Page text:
The Gilded Age Of America
WORLD HISTORY | March 26, 2019
NEWPORT, RHODE ISLAND, UNITED STATES - 2010/08/27: The Breakers mansion located along the Cliff Walk. Source: (Photo by John Greim/LightRocket via Getty Images)
What was the Gilded Age?’
The Gilded Age was a time period in American history. During these years, the United States was going through an economic and population boom. This created a super wealthy upper class. It was a relatively short time period, 1877 – 1893. After the Civil War, things changed fairly quickly. The gold rush, railroads, mining, and factories all contributed to the upper class having more money than ever. An elitist culture developed around material possessions. The term ‘Gilded Age’ actually was coined by Mark Twain. He referred to this upper class as ‘gilding the lily,’ which means that the wealthy were wasteful and ridiculous.
The Robber Barons
Robber barons were business leaders that used dubious tactics such as union busting, fraud, violence, and political connections to gain even more wealth. These men exploited their workers and shrugged off the law. By doing such things, they had vast amounts of money and took over every major industry. A few of these men, Andrew Carnegie, and John D. Rockefeller were also philanthropists. They donated millions of dollars to charities and funded libraries, parks, and universities. While a very few used their money to help society, most were just greedy and spent their money on themselves.
Immigration During The Gilded Age
The Gilded Age came about really because of the Industrial Revolution. America and Europe moved from mostly agricultural to an industrial society. Millions of immigrants came to America during this time, looking for jobs. Because of the rapid growth of the cities, housing was scarce, which brought about the slums. Many of these immigrants died from preventable illnesses. Because these people were desperate they were willing to work for little pay. The business owners exploited them creating sweatshops. The work conditions were dangerous and many times they did not get paid what they were told.
The Biltmore Estate and Mansion is just one, albeit the largest, example of a mansion built during the Gilded Age. It was constructed for George Washington Vanderbilt. It took five years and hundreds of workers to complete. Many of these tycoons had more than one luxurious home. The Vanderbilt family had homes by the sea in Newport, Rhode Island. They referred to them as ‘cottages’ but they were built to be just as opulent as their main house. Each wanted to have the best and most elaborate home. William Vanderbilt built a house for his wife as a birthday present. The ‘Marble House’ also located in Newport, Rhode Island cost nearly eleven million dollars and was constructed of over 500,000 feet of white marble, the interior gilded with gold. Today, most of these homes have been taken over by historical societies.
A ‘Muckraker’ was a term developed to describe investigative journalists willing to dig through the ‘muck’ to expose scandal and illegal practices. The upper class was becoming richer off the backs of the poor. The working and living conditions of these people were horrific. Jacob Riis was a photographer who published the book How The Other Half Lives exposing the terrible conditions of the tenements. This led to New York politician passing laws to improve the tenements. Ida Tarbell wrote a nineteen-part series about John D. Rockefeller and his underhanded tactics he used to build his oil empire. This exposé resulted in the break-up of his company, Standard Oil. The Gilded Age was beginning to crumble.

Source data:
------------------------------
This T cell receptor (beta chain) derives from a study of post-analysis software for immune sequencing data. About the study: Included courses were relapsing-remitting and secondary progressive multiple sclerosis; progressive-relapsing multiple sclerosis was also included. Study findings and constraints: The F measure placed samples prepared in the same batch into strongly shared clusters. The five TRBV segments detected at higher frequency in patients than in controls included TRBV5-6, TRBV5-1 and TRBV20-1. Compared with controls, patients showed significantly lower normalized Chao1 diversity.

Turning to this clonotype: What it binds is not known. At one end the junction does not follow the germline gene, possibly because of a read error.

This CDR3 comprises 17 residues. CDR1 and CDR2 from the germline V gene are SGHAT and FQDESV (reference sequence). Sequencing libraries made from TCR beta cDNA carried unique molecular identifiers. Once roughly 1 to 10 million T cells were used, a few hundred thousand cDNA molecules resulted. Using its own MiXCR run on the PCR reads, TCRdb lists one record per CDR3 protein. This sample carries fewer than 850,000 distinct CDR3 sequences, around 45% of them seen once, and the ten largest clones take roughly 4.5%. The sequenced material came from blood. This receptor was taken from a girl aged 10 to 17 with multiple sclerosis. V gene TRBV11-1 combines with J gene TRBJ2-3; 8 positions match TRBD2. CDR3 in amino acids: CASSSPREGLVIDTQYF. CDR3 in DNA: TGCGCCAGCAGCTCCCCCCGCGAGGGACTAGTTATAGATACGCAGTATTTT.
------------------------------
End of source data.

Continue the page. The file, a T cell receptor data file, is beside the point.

The End oF the Gilded Age
The Gilded Age could not last for long. The working class had to organize in order to improve their working conditions. This was not an easy task, as the worker themselves struggled to find consensus on what they wanted. Once they created labor unions, the workers had a little bit of power. In 1877, the Baltimore and Ohio Railroad announced a ten percent pay cut which was the second pay cut in a year. The workers were very angry and stated that they would stop all trains from leaving the roundhouse until their pay rate was given back. This was the first official strike of a union and no one could stop it. Eventually, Federal troops were sent in to get the trains moving. This strike sparked strikes at other railroad companies. There was fighting between the workers and the local police force. Over 100,000 railroad workers were on strike, which struck fear into the tycoons. They were seeing their way of life ending. The strike ended as quickly as it began and it failed to produce what the workers wanted. What it did was show workers that they could wield some power if they worked together. In 1893, several businesses failed which began a downswing in the economy. Banks folded and the unemployment rate went up to fifty percent. This lasted for four years and left the middle and lower class people tired of political corruption and inequality. The Progressive Movement started here and Theodore Roosevelt carried that torch to the presidency. Roosevelt enacted control measures over corporate America. By 1917 with the beginning of WWI, the focus shifted to supporting the country and the Gilded Age was officially over. The wealthy didn’t really lose their money though. Many remained wealthy for generations, although some ended up giving much of their land and homes to charity or historical societies. The Progressive Movement still exists today, trying to narrow the gap between the wealthy and the working class.
Tags: 1800s | the gilded age
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